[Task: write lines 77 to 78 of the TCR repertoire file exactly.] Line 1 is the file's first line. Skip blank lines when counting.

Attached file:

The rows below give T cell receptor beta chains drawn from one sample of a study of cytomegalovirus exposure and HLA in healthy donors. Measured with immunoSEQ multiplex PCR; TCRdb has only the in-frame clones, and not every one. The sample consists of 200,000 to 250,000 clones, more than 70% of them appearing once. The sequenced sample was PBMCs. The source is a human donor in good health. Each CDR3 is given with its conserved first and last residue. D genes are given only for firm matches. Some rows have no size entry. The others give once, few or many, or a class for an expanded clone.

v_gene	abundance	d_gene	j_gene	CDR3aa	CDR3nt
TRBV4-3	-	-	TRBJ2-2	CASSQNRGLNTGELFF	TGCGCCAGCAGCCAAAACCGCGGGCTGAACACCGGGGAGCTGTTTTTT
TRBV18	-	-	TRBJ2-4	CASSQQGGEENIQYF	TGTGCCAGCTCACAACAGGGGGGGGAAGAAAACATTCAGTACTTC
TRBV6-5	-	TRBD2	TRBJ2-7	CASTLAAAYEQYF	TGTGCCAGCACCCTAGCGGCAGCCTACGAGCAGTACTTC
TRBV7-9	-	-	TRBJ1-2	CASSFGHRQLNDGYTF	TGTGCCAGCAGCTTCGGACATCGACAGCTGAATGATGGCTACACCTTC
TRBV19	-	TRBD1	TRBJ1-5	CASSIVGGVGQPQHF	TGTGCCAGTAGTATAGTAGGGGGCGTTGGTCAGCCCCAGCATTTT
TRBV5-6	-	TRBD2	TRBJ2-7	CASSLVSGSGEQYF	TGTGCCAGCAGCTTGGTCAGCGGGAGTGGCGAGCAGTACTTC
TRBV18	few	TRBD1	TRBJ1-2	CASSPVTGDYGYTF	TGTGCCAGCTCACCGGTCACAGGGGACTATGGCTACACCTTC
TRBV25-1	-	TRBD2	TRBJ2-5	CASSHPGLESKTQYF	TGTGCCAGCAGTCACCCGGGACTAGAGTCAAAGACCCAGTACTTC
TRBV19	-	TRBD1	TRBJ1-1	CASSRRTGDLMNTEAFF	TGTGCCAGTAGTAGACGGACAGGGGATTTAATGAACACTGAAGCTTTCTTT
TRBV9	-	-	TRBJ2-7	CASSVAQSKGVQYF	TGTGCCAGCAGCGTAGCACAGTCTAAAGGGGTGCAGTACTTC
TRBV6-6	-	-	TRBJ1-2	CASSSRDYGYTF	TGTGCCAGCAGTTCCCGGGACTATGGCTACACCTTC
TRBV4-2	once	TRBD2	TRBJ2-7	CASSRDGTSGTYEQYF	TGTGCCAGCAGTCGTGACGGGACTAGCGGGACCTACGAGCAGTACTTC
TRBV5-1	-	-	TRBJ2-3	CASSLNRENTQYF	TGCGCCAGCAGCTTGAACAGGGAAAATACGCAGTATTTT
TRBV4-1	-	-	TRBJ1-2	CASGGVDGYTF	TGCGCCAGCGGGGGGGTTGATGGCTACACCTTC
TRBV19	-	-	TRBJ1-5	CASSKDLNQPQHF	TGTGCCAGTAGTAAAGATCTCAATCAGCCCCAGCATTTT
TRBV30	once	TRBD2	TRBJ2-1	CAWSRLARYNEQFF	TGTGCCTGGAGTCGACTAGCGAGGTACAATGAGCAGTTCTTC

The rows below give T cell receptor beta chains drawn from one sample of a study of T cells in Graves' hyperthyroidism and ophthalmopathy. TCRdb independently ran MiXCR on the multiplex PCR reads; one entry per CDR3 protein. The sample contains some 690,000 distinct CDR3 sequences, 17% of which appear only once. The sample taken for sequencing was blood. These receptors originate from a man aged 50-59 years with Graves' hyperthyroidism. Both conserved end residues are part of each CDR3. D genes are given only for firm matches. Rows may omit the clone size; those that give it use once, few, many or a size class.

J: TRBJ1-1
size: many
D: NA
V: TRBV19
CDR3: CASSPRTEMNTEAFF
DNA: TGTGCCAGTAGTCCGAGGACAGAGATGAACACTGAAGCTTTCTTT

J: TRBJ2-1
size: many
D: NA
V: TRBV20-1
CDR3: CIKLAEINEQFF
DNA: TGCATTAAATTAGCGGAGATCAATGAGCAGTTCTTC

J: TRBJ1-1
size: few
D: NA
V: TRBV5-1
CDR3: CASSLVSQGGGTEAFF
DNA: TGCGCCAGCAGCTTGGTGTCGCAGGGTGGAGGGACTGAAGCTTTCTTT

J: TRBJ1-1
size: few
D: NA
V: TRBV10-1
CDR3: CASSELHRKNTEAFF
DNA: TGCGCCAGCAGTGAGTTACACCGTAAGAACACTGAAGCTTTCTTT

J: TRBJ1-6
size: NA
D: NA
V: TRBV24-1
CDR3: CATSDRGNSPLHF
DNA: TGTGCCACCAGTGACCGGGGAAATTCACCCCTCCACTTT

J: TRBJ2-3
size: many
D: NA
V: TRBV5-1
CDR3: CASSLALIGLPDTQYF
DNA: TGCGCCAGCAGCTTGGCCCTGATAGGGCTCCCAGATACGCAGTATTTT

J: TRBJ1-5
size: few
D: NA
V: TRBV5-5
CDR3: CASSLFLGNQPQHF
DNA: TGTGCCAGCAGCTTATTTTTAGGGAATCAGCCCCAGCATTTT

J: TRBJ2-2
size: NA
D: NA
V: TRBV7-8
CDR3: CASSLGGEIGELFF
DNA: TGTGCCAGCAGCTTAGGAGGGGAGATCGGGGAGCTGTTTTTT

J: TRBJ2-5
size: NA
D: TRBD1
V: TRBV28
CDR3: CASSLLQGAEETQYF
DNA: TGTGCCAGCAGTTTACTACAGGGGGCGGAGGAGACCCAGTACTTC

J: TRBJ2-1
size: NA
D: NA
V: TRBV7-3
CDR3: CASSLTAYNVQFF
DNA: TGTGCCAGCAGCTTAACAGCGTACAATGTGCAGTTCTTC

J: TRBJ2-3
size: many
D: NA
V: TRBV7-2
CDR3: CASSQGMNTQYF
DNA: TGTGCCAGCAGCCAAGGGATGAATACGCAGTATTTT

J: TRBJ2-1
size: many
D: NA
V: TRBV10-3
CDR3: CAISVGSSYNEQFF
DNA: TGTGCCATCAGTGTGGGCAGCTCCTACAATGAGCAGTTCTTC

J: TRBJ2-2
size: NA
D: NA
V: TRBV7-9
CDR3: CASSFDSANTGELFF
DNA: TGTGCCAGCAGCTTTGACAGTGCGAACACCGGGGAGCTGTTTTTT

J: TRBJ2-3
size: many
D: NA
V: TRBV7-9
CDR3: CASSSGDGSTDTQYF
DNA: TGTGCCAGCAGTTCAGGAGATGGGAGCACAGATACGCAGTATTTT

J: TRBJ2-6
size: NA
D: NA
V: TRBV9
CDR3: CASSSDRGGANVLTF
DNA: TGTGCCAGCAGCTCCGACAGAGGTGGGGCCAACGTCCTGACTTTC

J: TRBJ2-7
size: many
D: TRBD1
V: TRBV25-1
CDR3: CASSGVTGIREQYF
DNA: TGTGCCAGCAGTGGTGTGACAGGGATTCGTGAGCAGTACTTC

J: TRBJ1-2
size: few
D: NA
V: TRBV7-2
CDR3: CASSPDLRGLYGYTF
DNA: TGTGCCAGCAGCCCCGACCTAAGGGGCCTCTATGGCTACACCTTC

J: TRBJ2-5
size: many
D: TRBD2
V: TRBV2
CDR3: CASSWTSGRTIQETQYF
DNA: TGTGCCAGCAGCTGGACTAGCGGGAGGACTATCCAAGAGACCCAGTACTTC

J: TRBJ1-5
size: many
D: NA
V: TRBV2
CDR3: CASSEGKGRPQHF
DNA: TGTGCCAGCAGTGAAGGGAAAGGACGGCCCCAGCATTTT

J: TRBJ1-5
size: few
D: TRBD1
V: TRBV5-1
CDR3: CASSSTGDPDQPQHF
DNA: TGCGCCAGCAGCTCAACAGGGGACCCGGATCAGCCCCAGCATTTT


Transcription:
V: TRBV7-3
CDR3: CASSLTAYNVQFF